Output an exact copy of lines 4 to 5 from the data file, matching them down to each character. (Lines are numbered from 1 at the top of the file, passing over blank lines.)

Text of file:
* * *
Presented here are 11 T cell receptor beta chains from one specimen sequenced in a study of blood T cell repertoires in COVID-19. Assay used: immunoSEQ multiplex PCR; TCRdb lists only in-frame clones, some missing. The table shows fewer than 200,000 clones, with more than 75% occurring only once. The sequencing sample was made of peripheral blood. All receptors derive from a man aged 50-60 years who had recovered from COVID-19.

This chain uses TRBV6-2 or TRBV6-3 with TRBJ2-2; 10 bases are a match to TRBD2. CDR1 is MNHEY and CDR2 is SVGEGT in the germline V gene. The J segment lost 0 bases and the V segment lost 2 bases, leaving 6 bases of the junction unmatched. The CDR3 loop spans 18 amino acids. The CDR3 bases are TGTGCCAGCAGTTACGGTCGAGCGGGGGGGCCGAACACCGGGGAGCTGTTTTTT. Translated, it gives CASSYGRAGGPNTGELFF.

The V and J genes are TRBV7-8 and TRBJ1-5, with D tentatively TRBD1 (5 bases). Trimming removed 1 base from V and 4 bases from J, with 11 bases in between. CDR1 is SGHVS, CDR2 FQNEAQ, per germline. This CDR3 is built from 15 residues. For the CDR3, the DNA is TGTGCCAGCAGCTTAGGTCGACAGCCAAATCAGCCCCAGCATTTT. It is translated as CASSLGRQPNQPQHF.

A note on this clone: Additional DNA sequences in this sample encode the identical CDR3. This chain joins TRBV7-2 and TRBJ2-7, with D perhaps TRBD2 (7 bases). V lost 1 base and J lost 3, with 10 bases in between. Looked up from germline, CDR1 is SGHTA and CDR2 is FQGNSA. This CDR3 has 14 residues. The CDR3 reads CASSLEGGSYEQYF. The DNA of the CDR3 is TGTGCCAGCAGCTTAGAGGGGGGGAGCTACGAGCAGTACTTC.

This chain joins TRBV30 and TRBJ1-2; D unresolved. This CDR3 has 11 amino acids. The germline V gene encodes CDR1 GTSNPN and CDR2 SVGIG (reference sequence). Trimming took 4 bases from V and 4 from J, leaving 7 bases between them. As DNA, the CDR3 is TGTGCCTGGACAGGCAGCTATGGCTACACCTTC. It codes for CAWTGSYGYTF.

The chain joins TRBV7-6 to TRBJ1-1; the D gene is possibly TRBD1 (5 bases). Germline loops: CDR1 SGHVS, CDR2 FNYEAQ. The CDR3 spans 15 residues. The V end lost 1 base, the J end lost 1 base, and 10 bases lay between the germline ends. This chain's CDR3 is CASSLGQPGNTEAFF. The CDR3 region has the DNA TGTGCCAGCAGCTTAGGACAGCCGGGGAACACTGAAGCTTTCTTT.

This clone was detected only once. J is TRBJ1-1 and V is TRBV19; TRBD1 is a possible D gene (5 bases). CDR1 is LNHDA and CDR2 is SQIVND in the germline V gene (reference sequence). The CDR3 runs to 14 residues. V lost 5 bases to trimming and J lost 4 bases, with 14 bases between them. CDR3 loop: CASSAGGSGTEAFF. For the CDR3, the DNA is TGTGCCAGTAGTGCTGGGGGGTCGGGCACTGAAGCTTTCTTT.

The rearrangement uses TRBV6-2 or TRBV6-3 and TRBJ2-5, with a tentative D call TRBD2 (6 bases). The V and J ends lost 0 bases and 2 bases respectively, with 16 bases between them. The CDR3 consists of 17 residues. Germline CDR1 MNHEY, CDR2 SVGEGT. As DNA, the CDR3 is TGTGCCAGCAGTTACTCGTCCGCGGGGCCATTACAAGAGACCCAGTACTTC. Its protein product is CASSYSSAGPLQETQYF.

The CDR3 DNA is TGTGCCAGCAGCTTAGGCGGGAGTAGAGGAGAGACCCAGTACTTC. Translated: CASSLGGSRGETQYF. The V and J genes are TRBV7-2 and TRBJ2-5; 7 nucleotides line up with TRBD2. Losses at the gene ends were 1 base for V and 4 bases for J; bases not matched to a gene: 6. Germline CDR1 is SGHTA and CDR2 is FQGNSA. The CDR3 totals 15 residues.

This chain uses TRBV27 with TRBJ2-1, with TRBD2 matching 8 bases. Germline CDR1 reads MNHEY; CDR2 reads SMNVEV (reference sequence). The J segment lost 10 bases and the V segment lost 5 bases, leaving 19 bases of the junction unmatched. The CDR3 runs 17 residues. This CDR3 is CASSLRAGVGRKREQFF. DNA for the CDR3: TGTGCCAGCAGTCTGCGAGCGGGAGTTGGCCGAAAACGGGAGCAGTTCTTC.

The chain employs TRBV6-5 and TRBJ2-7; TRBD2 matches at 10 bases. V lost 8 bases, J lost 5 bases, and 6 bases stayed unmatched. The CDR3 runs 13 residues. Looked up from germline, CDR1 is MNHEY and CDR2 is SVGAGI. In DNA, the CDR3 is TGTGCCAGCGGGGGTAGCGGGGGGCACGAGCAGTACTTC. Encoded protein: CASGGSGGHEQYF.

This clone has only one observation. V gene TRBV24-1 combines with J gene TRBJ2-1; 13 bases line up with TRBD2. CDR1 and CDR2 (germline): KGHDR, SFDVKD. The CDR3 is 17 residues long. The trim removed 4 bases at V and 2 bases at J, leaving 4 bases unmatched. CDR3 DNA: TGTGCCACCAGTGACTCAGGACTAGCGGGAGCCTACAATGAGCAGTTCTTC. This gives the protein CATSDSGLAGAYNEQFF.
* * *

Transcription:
A note on this clone: Additional DNA sequences in this sample encode the identical CDR3. This chain joins TRBV7-2 and TRBJ2-7, with D perhaps TRBD2 (7 bases). V lost 1 base and J lost 3, with 10 bases in between. Looked up from germline, CDR1 is SGHTA and CDR2 is FQGNSA. This CDR3 has 14 residues. The CDR3 reads CASSLEGGSYEQYF. The DNA of the CDR3 is TGTGCCAGCAGCTTAGAGGGGGGGAGCTACGAGCAGTACTTC.

This chain joins TRBV30 and TRBJ1-2; D unresolved. This CDR3 has 11 amino acids. The germline V gene encodes CDR1 GTSNPN and CDR2 SVGIG (reference sequence). Trimming took 4 bases from V and 4 from J, leaving 7 bases between them. As DNA, the CDR3 is TGTGCCTGGACAGGCAGCTATGGCTACACCTTC. It codes for CAWTGSYGYTF.